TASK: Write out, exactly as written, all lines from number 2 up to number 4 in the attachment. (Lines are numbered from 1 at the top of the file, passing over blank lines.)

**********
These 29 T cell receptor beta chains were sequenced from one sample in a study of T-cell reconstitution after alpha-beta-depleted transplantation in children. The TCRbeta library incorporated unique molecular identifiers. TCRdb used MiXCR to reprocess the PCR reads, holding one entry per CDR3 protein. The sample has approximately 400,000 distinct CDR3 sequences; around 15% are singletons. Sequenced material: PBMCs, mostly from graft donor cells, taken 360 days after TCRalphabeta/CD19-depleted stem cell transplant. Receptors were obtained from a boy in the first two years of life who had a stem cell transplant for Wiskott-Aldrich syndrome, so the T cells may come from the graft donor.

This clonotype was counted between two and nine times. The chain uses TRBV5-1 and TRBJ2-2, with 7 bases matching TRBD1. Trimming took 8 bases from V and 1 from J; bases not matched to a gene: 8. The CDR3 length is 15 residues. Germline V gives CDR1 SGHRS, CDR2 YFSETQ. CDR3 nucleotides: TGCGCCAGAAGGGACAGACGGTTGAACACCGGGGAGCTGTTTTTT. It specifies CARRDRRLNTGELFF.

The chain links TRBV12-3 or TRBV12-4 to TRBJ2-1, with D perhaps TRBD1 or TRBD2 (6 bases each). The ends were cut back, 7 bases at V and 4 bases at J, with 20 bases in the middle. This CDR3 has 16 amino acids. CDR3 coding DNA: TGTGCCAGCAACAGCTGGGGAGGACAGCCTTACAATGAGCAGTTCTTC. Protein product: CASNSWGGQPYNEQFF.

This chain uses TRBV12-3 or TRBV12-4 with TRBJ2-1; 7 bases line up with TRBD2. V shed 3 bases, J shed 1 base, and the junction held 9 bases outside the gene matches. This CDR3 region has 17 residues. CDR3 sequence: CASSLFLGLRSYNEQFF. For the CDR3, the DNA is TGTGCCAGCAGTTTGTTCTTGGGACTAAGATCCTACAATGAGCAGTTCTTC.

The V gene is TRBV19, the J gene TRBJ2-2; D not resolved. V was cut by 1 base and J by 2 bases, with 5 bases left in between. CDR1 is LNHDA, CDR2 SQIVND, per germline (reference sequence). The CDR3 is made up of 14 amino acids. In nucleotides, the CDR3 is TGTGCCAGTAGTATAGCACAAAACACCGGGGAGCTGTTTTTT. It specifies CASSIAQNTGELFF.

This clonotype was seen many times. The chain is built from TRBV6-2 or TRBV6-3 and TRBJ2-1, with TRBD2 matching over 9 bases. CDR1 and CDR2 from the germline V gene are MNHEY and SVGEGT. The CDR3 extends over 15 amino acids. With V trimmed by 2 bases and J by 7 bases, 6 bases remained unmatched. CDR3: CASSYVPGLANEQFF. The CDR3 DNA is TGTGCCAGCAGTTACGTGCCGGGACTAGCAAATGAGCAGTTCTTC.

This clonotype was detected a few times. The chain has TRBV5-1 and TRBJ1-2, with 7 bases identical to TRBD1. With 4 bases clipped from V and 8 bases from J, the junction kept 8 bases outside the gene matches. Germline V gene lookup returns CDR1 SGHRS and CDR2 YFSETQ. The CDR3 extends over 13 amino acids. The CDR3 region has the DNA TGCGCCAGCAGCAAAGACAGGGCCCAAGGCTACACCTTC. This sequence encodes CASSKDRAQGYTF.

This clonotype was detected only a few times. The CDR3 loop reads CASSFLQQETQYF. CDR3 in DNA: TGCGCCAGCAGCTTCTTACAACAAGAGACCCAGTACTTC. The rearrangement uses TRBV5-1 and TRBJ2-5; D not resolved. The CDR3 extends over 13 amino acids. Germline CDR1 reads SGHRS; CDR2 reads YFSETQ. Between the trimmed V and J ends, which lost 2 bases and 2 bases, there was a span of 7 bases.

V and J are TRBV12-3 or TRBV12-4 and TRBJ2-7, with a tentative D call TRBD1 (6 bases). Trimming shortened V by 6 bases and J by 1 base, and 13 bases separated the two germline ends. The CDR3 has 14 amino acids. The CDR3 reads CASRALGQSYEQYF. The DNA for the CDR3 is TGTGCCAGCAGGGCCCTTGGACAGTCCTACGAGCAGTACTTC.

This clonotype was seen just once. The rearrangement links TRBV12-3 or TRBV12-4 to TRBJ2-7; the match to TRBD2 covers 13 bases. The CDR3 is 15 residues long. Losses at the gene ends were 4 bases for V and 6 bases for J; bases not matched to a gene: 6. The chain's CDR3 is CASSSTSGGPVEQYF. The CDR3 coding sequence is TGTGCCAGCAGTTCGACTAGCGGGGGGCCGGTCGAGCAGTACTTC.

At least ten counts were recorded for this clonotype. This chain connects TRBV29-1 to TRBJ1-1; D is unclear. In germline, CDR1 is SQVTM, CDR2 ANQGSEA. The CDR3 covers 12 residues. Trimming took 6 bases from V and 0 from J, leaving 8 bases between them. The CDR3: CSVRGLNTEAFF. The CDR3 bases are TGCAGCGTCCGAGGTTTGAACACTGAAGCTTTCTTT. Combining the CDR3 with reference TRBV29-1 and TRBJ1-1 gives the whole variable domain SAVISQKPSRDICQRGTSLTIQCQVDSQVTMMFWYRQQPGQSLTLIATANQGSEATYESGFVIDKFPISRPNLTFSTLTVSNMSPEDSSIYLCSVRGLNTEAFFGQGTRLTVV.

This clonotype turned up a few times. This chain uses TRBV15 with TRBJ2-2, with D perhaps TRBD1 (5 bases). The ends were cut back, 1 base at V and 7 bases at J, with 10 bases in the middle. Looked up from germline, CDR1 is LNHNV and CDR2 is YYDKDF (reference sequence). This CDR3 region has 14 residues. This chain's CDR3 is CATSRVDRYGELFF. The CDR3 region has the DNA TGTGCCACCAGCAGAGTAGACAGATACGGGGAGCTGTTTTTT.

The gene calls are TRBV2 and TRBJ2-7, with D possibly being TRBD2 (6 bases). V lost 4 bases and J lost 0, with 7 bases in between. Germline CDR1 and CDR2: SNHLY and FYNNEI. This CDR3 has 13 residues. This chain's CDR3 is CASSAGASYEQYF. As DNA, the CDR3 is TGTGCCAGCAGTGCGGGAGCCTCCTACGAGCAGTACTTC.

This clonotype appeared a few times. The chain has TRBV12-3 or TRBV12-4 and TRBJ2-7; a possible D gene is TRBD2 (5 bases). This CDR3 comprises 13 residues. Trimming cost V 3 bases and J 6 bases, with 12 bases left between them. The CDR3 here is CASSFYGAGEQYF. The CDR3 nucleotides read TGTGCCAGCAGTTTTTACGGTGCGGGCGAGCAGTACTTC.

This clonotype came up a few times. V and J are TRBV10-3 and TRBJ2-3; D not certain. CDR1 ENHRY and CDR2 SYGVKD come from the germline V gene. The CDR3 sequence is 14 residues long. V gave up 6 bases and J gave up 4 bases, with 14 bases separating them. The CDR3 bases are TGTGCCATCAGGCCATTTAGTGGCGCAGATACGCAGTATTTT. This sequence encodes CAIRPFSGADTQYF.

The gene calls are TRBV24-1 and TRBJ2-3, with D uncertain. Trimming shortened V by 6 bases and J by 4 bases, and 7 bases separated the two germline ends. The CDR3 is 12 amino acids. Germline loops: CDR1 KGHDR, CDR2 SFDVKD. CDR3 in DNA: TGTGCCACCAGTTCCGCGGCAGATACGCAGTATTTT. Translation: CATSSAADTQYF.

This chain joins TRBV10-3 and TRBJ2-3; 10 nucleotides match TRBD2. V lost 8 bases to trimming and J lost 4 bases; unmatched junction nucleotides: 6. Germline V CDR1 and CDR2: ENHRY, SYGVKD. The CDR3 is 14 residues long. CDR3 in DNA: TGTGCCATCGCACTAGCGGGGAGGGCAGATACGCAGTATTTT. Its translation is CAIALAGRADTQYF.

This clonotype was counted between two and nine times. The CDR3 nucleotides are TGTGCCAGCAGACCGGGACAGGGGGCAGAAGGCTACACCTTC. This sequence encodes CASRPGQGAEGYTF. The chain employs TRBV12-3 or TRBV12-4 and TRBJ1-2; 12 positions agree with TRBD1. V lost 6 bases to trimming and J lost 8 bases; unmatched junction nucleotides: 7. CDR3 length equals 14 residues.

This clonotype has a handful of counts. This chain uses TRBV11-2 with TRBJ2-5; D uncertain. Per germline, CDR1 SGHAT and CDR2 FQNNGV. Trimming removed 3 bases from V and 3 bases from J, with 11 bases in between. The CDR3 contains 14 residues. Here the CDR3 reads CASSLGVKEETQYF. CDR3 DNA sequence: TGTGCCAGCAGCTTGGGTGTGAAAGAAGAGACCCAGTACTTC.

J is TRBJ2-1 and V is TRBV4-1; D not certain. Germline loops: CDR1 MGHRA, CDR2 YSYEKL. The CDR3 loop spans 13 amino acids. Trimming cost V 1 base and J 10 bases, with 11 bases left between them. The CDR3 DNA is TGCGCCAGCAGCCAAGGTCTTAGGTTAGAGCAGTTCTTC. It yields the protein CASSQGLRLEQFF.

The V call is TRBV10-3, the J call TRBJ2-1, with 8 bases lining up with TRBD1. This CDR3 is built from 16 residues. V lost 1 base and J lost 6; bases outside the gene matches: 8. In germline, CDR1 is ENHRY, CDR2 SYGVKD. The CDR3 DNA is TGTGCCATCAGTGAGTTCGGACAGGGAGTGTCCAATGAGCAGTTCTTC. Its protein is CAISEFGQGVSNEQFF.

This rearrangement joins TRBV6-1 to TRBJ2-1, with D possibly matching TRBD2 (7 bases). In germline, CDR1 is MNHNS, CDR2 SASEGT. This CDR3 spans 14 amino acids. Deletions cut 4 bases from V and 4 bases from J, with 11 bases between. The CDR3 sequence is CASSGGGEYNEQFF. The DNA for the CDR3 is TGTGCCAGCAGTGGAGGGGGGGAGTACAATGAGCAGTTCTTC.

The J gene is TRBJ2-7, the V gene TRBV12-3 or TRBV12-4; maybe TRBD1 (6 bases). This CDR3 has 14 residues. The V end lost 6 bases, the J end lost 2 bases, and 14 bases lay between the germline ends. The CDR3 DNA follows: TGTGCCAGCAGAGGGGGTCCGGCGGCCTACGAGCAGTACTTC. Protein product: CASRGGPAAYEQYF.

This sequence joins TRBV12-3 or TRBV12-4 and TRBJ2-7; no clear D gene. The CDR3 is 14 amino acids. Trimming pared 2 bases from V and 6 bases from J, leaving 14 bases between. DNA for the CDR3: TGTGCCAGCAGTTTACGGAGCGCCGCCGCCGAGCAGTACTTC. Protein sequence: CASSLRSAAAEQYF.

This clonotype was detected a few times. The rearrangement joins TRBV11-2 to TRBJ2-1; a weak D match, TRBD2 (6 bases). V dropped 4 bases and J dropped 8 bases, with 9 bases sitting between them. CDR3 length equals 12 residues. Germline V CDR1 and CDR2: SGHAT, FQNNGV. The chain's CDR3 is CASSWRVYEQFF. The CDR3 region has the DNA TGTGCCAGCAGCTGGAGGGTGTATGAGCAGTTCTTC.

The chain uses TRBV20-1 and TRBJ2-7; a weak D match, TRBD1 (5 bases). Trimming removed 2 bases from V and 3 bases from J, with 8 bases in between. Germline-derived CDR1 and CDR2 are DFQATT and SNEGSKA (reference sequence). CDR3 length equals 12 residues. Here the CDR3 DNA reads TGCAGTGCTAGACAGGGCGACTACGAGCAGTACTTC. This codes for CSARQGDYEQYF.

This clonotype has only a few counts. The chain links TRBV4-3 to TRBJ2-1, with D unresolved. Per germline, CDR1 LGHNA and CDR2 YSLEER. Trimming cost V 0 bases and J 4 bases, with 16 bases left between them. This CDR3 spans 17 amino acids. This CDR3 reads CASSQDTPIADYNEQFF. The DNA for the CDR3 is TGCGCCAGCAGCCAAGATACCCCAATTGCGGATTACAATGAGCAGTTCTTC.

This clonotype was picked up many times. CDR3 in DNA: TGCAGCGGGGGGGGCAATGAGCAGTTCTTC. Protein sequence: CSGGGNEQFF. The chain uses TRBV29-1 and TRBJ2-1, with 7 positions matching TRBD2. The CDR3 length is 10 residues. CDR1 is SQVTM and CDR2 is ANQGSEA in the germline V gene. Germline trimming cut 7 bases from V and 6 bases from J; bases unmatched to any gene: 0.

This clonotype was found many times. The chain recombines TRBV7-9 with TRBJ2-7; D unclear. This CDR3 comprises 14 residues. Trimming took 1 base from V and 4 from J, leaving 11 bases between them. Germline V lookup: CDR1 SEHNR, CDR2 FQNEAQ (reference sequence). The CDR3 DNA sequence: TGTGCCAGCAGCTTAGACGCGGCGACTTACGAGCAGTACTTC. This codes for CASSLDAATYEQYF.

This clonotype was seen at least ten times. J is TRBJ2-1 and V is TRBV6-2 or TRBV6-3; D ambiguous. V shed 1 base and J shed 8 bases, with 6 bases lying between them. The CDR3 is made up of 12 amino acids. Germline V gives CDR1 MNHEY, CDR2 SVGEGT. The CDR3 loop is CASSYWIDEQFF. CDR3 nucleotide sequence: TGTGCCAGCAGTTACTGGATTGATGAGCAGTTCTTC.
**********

This clonotype was counted between two and nine times. The chain uses TRBV5-1 and TRBJ2-2, with 7 bases matching TRBD1. Trimming took 8 bases from V and 1 from J; bases not matched to a gene: 8. The CDR3 length is 15 residues. Germline V gives CDR1 SGHRS, CDR2 YFSETQ. CDR3 nucleotides: TGCGCCAGAAGGGACAGACGGTTGAACACCGGGGAGCTGTTTTTT. It specifies CARRDRRLNTGELFF.

The chain links TRBV12-3 or TRBV12-4 to TRBJ2-1, with D perhaps TRBD1 or TRBD2 (6 bases each). The ends were cut back, 7 bases at V and 4 bases at J, with 20 bases in the middle. This CDR3 has 16 amino acids. CDR3 coding DNA: TGTGCCAGCAACAGCTGGGGAGGACAGCCTTACAATGAGCAGTTCTTC. Protein product: CASNSWGGQPYNEQFF.

This chain uses TRBV12-3 or TRBV12-4 with TRBJ2-1; 7 bases line up with TRBD2. V shed 3 bases, J shed 1 base, and the junction held 9 bases outside the gene matches. This CDR3 region has 17 residues. CDR3 sequence: CASSLFLGLRSYNEQFF. For the CDR3, the DNA is TGTGCCAGCAGTTTGTTCTTGGGACTAAGATCCTACAATGAGCAGTTCTTC.